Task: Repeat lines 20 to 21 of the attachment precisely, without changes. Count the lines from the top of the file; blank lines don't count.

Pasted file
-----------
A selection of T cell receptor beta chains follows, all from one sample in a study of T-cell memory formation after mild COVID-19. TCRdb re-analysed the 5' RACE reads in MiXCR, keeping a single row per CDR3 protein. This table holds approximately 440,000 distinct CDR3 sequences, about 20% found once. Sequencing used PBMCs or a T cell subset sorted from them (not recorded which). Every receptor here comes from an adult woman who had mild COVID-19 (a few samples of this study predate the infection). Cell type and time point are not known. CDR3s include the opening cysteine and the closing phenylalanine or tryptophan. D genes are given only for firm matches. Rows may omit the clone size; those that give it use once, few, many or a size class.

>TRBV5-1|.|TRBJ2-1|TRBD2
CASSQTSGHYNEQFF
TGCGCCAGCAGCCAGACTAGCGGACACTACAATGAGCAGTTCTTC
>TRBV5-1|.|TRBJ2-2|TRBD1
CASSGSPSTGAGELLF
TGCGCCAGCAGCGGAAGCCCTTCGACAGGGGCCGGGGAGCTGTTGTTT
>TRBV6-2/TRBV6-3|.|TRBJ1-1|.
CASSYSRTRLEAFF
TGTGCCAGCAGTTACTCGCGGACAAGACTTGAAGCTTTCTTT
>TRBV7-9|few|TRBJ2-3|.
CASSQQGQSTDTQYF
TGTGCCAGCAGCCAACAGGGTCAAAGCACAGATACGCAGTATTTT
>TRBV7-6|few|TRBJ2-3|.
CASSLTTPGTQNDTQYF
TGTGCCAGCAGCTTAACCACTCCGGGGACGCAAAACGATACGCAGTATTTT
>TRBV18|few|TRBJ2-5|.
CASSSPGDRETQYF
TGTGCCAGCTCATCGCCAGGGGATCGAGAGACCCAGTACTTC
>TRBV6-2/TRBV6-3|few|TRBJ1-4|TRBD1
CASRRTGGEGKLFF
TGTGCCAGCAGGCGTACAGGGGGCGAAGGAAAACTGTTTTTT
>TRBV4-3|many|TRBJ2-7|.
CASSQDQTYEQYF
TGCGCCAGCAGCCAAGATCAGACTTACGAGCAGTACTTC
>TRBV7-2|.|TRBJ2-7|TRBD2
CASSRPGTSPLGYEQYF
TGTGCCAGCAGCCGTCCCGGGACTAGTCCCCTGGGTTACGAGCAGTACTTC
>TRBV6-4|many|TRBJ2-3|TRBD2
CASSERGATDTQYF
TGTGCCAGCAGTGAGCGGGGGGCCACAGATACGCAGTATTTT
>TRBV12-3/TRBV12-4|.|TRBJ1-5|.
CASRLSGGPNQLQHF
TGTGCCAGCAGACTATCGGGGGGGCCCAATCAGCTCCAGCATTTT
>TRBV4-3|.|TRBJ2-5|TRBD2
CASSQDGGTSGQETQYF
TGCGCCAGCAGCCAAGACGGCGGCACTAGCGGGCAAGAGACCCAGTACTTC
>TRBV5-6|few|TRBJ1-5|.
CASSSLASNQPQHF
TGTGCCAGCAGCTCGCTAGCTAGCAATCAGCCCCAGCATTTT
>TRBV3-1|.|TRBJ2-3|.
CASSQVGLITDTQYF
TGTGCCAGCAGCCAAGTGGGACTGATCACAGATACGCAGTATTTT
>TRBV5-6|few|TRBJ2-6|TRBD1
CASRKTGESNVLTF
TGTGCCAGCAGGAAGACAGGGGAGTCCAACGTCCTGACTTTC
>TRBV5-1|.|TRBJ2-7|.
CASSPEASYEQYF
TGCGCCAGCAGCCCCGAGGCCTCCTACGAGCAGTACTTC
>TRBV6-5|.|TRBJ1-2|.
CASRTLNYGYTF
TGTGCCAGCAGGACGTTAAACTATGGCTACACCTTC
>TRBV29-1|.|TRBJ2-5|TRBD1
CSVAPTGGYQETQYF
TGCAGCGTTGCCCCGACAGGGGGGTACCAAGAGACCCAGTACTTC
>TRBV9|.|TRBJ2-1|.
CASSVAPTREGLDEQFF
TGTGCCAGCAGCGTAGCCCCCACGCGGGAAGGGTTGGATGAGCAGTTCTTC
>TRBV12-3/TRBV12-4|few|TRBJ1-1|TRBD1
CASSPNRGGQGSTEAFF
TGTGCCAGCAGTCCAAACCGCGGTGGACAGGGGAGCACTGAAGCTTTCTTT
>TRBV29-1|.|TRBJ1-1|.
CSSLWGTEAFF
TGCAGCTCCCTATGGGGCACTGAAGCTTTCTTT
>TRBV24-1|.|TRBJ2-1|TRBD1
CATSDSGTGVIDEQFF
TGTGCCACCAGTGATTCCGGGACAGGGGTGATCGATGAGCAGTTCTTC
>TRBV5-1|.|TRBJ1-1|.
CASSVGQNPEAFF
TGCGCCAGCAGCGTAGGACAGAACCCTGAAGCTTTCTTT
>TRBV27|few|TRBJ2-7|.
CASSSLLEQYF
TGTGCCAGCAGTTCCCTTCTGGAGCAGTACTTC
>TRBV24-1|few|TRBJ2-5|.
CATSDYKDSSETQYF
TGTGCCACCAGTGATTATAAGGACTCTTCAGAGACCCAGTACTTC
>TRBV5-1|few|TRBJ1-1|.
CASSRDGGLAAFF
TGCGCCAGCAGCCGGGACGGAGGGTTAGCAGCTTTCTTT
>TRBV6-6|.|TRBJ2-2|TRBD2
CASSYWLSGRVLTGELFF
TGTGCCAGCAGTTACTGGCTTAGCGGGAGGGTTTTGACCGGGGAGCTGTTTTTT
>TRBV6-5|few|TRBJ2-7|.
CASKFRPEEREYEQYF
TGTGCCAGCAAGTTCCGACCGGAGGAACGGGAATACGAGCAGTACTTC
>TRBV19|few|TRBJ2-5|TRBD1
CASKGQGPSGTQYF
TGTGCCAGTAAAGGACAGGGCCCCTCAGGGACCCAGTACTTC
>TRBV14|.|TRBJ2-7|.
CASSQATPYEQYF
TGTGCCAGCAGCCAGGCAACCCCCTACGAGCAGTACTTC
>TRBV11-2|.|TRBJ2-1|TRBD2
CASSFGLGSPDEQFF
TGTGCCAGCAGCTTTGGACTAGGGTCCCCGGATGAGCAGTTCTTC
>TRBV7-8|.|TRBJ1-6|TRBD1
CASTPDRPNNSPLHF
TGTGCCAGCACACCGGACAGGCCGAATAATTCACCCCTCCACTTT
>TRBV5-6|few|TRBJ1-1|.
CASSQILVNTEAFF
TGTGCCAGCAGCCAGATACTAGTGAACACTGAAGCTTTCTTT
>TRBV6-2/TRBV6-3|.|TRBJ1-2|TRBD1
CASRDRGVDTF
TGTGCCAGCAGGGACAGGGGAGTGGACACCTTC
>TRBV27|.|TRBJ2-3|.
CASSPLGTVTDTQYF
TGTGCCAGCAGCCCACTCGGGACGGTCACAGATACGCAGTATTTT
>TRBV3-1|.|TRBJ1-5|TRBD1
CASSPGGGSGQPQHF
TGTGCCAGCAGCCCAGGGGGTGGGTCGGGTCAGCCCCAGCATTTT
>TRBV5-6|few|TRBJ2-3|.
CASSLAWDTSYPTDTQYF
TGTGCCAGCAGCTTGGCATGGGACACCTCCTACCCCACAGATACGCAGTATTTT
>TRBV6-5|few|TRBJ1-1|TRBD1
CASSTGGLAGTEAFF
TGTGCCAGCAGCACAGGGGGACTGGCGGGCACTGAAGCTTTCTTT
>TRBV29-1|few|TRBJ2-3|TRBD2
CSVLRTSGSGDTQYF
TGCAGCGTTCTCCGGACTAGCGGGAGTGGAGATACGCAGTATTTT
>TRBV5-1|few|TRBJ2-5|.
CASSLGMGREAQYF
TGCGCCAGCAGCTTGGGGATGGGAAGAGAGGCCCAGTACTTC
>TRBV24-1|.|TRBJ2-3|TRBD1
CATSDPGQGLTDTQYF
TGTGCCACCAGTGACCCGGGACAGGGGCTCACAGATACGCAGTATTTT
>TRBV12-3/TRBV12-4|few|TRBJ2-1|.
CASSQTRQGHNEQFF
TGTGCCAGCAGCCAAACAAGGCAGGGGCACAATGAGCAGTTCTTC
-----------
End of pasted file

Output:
>TRBV6-2/TRBV6-3|few|TRBJ1-4|TRBD1
CASRRTGGEGKLFF